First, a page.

thumb-2021-04-30 This article is more than 3 years old

What Anti-Worker Businesses Don’t Want You To Know About the Value of Unions

Don’t listen to right-wing politicians and big corporations, here’s how union dues give working-class people bang for their buck

Today, there is no shortage of attacks against working-class people exercising their rights to unionize and asserting their rights as union members.

On one hand, anti-union businesses have equipped themselves with an arsenal of anti-union tactics to misguide, strong-arm and block workers from unionizing.

Recall how Amazon waged a ruthless union-busting campaign to defeat the union drive at a fulfillment centre in Bessemer, Alabama. A centrepiece of their anti-union crusade was launching a website, “,” to discredit unions and mischaracterize union dues as baseless fees.

On the other hand, right-wing politicians (particularly in the US) are enforcing their anti-union agenda through the use of labour laws to revoke formerly constitutional rights. Right-to-work laws are challenging the legal framework of union dues on the basis of individual freedom and worker choice.

With so much debate surrounding union dues, it is necessary to tackle questions about what union dues are and their importance for worker’s rights.


What are union dues?

Union dues are the fees associated with belonging to a union. Union dues primarily cover the costs of representation. Dues pay for contract negotiations, grievance arbitration, and an adequately financed strike fund.

While this seems largely procedural, these costs are necessary to take on multi-million and even multi-billion-dollar corporations (like Amazon) who have the resources to withstand protracted and costly legal battles without taking significant losses.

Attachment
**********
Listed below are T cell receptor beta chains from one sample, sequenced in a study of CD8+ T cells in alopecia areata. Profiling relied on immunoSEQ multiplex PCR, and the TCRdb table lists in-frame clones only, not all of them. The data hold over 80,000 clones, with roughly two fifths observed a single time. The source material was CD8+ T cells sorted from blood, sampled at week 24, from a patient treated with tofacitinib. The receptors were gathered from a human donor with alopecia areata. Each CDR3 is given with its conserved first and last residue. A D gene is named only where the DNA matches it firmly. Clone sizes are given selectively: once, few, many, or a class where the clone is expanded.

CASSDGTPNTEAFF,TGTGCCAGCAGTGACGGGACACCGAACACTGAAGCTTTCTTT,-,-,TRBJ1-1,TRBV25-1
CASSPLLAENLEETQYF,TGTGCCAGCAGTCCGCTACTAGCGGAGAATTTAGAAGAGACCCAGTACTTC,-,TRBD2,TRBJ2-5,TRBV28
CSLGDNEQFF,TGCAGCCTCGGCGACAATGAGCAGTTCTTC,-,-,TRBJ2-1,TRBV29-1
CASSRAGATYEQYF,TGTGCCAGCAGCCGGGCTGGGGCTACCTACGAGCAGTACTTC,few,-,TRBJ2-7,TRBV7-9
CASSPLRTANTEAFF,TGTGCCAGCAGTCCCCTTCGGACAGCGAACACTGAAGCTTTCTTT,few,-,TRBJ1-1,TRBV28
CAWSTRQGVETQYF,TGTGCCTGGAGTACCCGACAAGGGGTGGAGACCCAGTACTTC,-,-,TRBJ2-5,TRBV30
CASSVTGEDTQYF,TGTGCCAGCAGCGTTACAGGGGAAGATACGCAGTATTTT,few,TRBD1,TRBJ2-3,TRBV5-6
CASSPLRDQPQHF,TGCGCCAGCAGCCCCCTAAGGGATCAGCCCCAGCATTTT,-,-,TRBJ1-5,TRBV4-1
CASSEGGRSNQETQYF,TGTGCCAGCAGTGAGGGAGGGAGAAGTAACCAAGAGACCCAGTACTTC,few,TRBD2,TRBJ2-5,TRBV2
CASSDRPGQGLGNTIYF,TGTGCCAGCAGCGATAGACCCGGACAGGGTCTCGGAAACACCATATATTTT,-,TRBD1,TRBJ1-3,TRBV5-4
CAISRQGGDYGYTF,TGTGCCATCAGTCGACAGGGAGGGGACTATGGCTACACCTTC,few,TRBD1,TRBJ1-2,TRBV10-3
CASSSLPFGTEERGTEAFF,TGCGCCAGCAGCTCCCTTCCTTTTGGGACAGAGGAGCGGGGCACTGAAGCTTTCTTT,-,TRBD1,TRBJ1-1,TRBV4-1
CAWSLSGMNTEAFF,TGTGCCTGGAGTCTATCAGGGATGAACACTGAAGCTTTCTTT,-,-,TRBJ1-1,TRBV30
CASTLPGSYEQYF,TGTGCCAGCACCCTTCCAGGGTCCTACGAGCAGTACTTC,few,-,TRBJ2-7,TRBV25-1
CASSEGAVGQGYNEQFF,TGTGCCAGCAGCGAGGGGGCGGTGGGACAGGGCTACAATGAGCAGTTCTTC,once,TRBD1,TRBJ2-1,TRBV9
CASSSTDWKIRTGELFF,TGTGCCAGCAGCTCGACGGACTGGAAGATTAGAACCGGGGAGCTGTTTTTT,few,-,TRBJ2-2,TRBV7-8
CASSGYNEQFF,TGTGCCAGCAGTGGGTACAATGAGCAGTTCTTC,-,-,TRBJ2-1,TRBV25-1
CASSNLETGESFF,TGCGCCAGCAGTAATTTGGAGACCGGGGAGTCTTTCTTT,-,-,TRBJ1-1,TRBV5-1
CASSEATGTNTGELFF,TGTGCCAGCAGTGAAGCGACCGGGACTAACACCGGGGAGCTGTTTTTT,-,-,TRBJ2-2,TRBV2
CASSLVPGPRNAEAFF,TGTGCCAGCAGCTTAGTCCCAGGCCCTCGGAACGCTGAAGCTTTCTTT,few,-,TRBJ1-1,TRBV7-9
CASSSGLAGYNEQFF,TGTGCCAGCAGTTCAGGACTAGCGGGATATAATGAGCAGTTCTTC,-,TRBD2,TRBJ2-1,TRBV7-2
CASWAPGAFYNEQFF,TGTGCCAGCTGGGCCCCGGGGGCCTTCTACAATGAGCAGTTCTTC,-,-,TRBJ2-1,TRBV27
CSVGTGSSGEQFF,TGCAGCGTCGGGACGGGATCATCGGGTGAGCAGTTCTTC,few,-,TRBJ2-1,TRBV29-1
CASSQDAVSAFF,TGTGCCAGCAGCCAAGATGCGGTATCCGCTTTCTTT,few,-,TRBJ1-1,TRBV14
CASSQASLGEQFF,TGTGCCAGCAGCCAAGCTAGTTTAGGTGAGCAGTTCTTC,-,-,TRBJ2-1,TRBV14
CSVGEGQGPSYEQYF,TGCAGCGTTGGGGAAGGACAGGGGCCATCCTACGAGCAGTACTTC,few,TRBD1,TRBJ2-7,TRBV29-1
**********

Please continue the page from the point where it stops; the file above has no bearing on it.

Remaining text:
Although a lot of time and resources are spent navigating the legal structure, an often overlooked but important aspect is how union dues are distributed to provide direct support to their members.

Many unions set up education and training scholarships, hardship funds, and extended health services for their members. Member contributions have also subsidized the creation of solidarity funds to support community and grassroots organizations at the local and international level.

During the pandemic, the United Steel workers’ Humanity Fund dedicated funds to provide financial aid to organizations across Canada and overseas that have been supporting those severely impacted.

Issues related to the current dues system

The legal framework for union dues in Canada is a compulsory dues check-off system which requires all workers in a unionized workplace, whether they are a union member or not, to pay union dues.

The automatic dues system is known as the Rand Formula, named after an arbitration decision handed down by Justice Ivan Rand after the Windsor Strike of 1945.

1945 Windsor Strike (Canadian Labour Congress)

Rand decided that employers were obliged to collect dues from all employees’ salaries to be remitted to the union. As a compromise, Rand placed restrictions on unions that outlawed worker strikes during the period in which a collective agreement was in effect.

This historic decision was initially seen as a major win for unions by providing a secure financial base. However, in the decades since the Rand decision, there has been persistent use of labour legislation to restrict worker power.

The fundamental right of unionized workers to withhold their labour to force their employer to bargain in good faith has been diminished by repeated government and corporate anti-union attacks. The Canadian Foundation for Labour Rights found that over the last three decades, a combined total of 94 pieces of back-to-work legislation was imposed by federal and provincial governments.